Blogging for a Fuller Life

“Generally speaking, writing doesn’t improve from writers’ indefinitely putting off the moment when they set words to paper. On the contrary, it depends on writers’ being venturesome– like the vast plant and animal world, with its myriad false starts.”

“In my view, no one still up to the task of uttering a brand-new sentence is not also capable of growing more whole daily. May that livening experience– and true gladness for the chance of it, as well– be my reader’s fate.”

My brand-new sentences:

Here I have quoted Lawrence Weinstein from Grammar for a Full Life: How the Ways We Shape a Sentence Can Limit or Enlarge Us, and I will try to let it inspire me daily. Sitting down and doing the work is up to me, but not to the overloaded, stamina-wielding me. Rather, it’s up to a more spacious me who is learning to say No to overload without fruit or meaning.

Month’s End

Photo by me, Jamaica Pond, Jamaica Plain, MA

So I’ve tried to do my bit for Poetry Month and Decorating Month. I want to wish everyone a positive May and end the month with a quotation from Rebecca Solnit. This is from Recollections of My Nonexistence, which I recommend to Creative People. She’s writing about books, but I think it applies to all Creativity:

“The sheer pleasure of meeting new voices and ideas and possibilities, having the world become more coherent in some subtle or enormous way, extending of filling in your map of the universe, is not nearly celebrated enough, nor is the beauty of finding pattern and meaning. But these awakenings recur, and every time they do there’s joy.”

Both beautiful and true, I think. Wishing you all some joy. Or, re: my photo, something to be your ground and bedrock, something to be your growth, and something to be your fluid freedom. See in you in May.

Tip of the Hat

You know, one of the names in my family is Schwimmer. I’m pretty close to being one. So there is no hesitation about the following statement:

I. WAS ON.  A BREAK!

(I’d say ask someone who watched TV in the 90s, but I understand it has come roaring back among the young people.)

I’m not sure why I was on a break, and more to the point, I’m not sure why I’m blogging again. I refer you and myself to the framed cartoon by James Thurber on my bookshelf: a woman is speaking to two other people about a fourth person on her knees tending flowers. The first woman explains: “She has the true Emily Dickinson spirit, except that she gets fed up occasionally.”

So there that is.

I will not bore you with that with which I was fed up. Yeah, snappy syntax was not one of those things.

I’ve found myself again jotting down unrelated trains of thought on creativity and liking how unrelated they are. Maybe I was fed up with a sense of set destination for the blog.

So here’s April: National Poetry Month and National Decorating Month, starting with a day for fools, with Shakespeare’s birthday on the way. Perfect time to begin blogging again, I guess. I think I plan to drop Creativity on you from lots of angles, including all those above, and even ideas and bits for a book I’m dreaming up.

NO, the blog’s re-birth is not to tugboat the book along. Shhh.

So, April 1. Let’s talk hats. Specifically, let’s talk about the jester’s hat, aka the fool’s hat or the “cap and bells”.  Perfect, right? I always thought this headgear with the two or three jingling tentacles was an act of creativity, Someone’s image of court jesters of olden times that somehow stuck.

After all, it was illustrator Sidney Paget who put the never-mentioned deerstalker on Sherlock Holmes’s head. Talk about some serious branding and an immortal hat!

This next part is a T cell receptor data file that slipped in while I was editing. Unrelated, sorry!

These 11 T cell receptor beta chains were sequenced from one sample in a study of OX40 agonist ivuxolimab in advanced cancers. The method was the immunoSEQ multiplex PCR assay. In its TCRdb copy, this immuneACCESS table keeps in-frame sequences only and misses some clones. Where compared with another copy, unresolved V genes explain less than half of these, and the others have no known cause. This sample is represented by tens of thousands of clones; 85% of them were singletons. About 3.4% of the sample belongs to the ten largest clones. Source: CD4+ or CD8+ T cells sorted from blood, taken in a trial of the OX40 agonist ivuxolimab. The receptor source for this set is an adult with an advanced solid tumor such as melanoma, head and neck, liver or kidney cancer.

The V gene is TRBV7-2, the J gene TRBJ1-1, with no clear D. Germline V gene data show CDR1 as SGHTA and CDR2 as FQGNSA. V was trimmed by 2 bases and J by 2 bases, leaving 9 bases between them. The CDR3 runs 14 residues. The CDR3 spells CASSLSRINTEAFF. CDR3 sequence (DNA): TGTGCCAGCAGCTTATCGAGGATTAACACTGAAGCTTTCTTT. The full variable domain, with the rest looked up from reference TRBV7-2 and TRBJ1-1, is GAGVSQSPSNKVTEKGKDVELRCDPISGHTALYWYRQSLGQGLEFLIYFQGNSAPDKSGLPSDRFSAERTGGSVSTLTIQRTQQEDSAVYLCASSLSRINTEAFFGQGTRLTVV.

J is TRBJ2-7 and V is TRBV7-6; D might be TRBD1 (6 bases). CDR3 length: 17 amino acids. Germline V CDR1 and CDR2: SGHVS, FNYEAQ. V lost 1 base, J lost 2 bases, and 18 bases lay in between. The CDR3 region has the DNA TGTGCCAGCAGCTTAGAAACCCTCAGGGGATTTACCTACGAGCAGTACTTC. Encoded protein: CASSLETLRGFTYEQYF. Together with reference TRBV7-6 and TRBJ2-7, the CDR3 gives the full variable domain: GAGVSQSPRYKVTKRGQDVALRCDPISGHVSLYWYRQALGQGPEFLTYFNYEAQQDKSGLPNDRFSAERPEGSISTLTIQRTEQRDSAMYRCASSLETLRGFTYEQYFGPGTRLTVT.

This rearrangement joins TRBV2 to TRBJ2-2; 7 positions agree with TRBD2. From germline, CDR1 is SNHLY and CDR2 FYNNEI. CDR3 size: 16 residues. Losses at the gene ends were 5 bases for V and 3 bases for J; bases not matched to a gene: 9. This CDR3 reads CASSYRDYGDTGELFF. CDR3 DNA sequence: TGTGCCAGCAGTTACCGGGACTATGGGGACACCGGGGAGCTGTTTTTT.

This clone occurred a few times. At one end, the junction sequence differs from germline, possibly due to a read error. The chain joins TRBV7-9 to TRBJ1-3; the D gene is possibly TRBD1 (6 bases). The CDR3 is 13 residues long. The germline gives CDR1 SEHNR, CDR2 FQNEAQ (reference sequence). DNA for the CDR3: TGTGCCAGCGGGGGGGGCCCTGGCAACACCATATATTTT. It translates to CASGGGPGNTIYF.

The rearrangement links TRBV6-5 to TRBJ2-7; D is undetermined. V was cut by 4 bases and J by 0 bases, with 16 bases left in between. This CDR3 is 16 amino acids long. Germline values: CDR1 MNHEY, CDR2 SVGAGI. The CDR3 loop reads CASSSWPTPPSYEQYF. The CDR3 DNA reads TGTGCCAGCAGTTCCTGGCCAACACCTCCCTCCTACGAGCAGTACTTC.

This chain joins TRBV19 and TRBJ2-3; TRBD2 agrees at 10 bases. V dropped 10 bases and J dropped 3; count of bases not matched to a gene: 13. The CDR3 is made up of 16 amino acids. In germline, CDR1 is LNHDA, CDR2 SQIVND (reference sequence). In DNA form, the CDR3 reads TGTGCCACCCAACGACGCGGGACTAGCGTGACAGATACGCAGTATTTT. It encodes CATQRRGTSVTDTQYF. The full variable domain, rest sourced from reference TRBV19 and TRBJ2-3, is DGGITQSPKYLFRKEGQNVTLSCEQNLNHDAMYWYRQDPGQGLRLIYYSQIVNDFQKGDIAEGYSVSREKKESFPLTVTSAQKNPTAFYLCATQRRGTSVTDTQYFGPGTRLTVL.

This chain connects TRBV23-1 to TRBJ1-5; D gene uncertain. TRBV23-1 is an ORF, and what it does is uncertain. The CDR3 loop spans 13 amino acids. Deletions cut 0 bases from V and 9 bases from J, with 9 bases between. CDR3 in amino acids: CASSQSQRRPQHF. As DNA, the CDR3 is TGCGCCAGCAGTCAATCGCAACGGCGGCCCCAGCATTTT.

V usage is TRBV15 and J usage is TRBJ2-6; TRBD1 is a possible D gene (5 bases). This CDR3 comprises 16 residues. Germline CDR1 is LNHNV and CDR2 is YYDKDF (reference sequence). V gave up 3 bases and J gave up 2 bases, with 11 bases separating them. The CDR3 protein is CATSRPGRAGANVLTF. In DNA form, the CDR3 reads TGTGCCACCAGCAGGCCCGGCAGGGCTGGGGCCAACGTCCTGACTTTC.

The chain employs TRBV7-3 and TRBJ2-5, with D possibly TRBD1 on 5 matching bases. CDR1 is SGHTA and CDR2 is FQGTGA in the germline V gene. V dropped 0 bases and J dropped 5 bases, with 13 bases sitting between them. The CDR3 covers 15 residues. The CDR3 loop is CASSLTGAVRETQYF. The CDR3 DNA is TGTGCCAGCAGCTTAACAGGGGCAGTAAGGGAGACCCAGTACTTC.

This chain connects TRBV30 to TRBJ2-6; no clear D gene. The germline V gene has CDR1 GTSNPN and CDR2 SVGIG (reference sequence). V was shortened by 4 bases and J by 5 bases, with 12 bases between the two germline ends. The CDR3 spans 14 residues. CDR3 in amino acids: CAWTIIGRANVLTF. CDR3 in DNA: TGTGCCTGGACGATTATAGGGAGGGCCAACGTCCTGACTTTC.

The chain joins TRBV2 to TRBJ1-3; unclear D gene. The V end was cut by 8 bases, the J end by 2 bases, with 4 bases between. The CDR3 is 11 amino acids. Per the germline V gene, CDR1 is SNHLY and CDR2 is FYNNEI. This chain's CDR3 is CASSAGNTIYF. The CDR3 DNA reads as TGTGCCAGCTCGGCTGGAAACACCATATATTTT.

Several years ago, the Peabody Essex Museum in Salem, MA had a wonderful exhibit on hats, both as fashion history and artistic creation. And, Lo, there was jester’s hat from days of yore. I was so surprised the icon was for real, and I blame Paget.

The “hat” in today’s visual is a miniature of the ship Belle Poule, an 18th-century frigate that did France proud in battle. Adorning already highly dressed hair with a ship as a chapeau became most fashionable. Yes, my book involves historic objects, why do you ask?

Source: Wikipedia

Mixed Messages

The haloed little figure on one shoulder and the little horned figure on the other shoulder, each whispering, is an old trope. Today I feel as if I have various small voice boxes all over me, with all sorts of things to say. Some have birds’ wings, some breathe cigarette smoke, and some are stone. Mixed messages.

How can any decent person think about a blog today, this week, as if it’s important. Creativity, seriously?/How can any decent person not stand up to every type of violence, the empty noise, the knowledge their attention is a product for sale? THIS week, how can anyone not do some human, Creative thing in the face of all this scratching at our skin?

I should have rolled out, not just been awake, before dawn, and taken a walk before I got to my writing. I should heed my priorities because no one else will./I should be gentle and patient with this person who had chaotic, rough dreams and bad sleep, enjoy the quiet time, and not treat my “schedule” like the chariot that needs to pull the sun./I shouldn’t use the word “should” on myself at all, especially when it pushes “need to” out of the way. Why are the “shoulds” so much easier to articulate than the “need tos”? See above: violence, noise, attention as product.

I want to blog./I want to read./I want to look at the yellow leaves out the window sifting the sun, and I want to do all of them all day.

I want to understand the difference between a sense of purpose and a sense of responsibility./There’s no difference./There’s EVERY difference./Isn’t there?

Every poem can be analyzed, played with, followed forever. It’s never done: there will be no sign./Put your poem on your blog and get some more coffee and do the laundry.

 Dreams
  
 Another dream: late to teach, 
 streets stretch, destination
 retreating. My half-run feeds on
 panic never questioned.
 Spaghetti-like stations,
 unfair, shape-shifting
 routes of trains,
 unchallenged because
 the stamina demanded
 I deliver without
 a thought. Finally the door,